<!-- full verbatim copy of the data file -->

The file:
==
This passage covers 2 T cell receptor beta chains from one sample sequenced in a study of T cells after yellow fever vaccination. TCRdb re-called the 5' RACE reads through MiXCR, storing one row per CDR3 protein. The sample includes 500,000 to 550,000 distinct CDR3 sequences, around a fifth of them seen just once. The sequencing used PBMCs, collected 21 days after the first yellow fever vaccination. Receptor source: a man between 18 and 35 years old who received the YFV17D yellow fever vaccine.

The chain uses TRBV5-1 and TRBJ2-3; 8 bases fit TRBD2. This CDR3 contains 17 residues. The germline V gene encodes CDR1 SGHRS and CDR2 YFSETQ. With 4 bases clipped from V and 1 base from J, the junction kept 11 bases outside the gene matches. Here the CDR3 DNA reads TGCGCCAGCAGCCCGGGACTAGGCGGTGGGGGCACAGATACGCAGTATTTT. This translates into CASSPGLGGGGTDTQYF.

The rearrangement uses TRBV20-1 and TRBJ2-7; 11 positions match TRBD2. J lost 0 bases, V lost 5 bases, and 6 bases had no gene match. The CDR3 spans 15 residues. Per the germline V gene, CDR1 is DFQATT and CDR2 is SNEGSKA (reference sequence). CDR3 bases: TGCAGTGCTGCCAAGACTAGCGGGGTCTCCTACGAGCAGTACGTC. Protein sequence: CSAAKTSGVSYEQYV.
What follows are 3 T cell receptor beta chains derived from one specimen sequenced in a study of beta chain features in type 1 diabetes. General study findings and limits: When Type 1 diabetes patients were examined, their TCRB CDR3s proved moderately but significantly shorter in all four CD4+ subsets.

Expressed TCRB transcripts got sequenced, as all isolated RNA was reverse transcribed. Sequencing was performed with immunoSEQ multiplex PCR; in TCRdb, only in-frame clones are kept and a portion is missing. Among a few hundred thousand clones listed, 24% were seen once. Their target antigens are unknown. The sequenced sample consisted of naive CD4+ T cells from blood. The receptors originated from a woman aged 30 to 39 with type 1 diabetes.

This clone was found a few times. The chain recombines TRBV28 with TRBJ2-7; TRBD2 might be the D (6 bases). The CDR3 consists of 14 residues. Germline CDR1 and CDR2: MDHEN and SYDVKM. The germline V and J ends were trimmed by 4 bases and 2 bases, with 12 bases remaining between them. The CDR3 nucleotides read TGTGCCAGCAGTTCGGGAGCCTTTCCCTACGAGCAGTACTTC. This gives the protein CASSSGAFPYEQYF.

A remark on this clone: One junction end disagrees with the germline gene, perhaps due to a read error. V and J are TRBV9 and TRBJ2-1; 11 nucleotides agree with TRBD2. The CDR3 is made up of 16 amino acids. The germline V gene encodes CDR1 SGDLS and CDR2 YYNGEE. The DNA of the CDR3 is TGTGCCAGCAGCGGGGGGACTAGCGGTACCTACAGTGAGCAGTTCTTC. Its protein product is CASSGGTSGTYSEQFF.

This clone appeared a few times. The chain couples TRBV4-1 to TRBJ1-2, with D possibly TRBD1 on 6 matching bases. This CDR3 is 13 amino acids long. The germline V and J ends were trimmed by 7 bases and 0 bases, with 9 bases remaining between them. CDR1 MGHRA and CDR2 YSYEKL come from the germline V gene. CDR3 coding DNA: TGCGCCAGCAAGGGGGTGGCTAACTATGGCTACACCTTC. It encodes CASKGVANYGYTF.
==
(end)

This passage covers 2 T cell receptor beta chains from one sample sequenced in a study of T cells after yellow fever vaccination. TCRdb re-called the 5' RACE reads through MiXCR, storing one row per CDR3 protein. The sample includes 500,000 to 550,000 distinct CDR3 sequences, around a fifth of them seen just once. The sequencing used PBMCs, collected 21 days after the first yellow fever vaccination. Receptor source: a man between 18 and 35 years old who received the YFV17D yellow fever vaccine.

The chain uses TRBV5-1 and TRBJ2-3; 8 bases fit TRBD2. This CDR3 contains 17 residues. The germline V gene encodes CDR1 SGHRS and CDR2 YFSETQ. With 4 bases clipped from V and 1 base from J, the junction kept 11 bases outside the gene matches. Here the CDR3 DNA reads TGCGCCAGCAGCCCGGGACTAGGCGGTGGGGGCACAGATACGCAGTATTTT. This translates into CASSPGLGGGGTDTQYF.

The rearrangement uses TRBV20-1 and TRBJ2-7; 11 positions match TRBD2. J lost 0 bases, V lost 5 bases, and 6 bases had no gene match. The CDR3 spans 15 residues. Per the germline V gene, CDR1 is DFQATT and CDR2 is SNEGSKA (reference sequence). CDR3 bases: TGCAGTGCTGCCAAGACTAGCGGGGTCTCCTACGAGCAGTACGTC. Protein sequence: CSAAKTSGVSYEQYV.
What follows are 3 T cell receptor beta chains derived from one specimen sequenced in a study of beta chain features in type 1 diabetes. General study findings and limits: When Type 1 diabetes patients were examined, their TCRB CDR3s proved moderately but significantly shorter in all four CD4+ subsets.

Expressed TCRB transcripts got sequenced, as all isolated RNA was reverse transcribed. Sequencing was performed with immunoSEQ multiplex PCR; in TCRdb, only in-frame clones are kept and a portion is missing. Among a few hundred thousand clones listed, 24% were seen once. Their target antigens are unknown. The sequenced sample consisted of naive CD4+ T cells from blood. The receptors originated from a woman aged 30 to 39 with type 1 diabetes.

This clone was found a few times. The chain recombines TRBV28 with TRBJ2-7; TRBD2 might be the D (6 bases). The CDR3 consists of 14 residues. Germline CDR1 and CDR2: MDHEN and SYDVKM. The germline V and J ends were trimmed by 4 bases and 2 bases, with 12 bases remaining between them. The CDR3 nucleotides read TGTGCCAGCAGTTCGGGAGCCTTTCCCTACGAGCAGTACTTC. This gives the protein CASSSGAFPYEQYF.

A remark on this clone: One junction end disagrees with the germline gene, perhaps due to a read error. V and J are TRBV9 and TRBJ2-1; 11 nucleotides agree with TRBD2. The CDR3 is made up of 16 amino acids. The germline V gene encodes CDR1 SGDLS and CDR2 YYNGEE. The DNA of the CDR3 is TGTGCCAGCAGCGGGGGGACTAGCGGTACCTACAGTGAGCAGTTCTTC. Its protein product is CASSGGTSGTYSEQFF.

This clone appeared a few times. The chain couples TRBV4-1 to TRBJ1-2, with D possibly TRBD1 on 6 matching bases. This CDR3 is 13 amino acids long. The germline V and J ends were trimmed by 7 bases and 0 bases, with 9 bases remaining between them. CDR1 MGHRA and CDR2 YSYEKL come from the germline V gene. CDR3 coding DNA: TGCGCCAGCAAGGGGGTGGCTAACTATGGCTACACCTTC. It encodes CASKGVANYGYTF.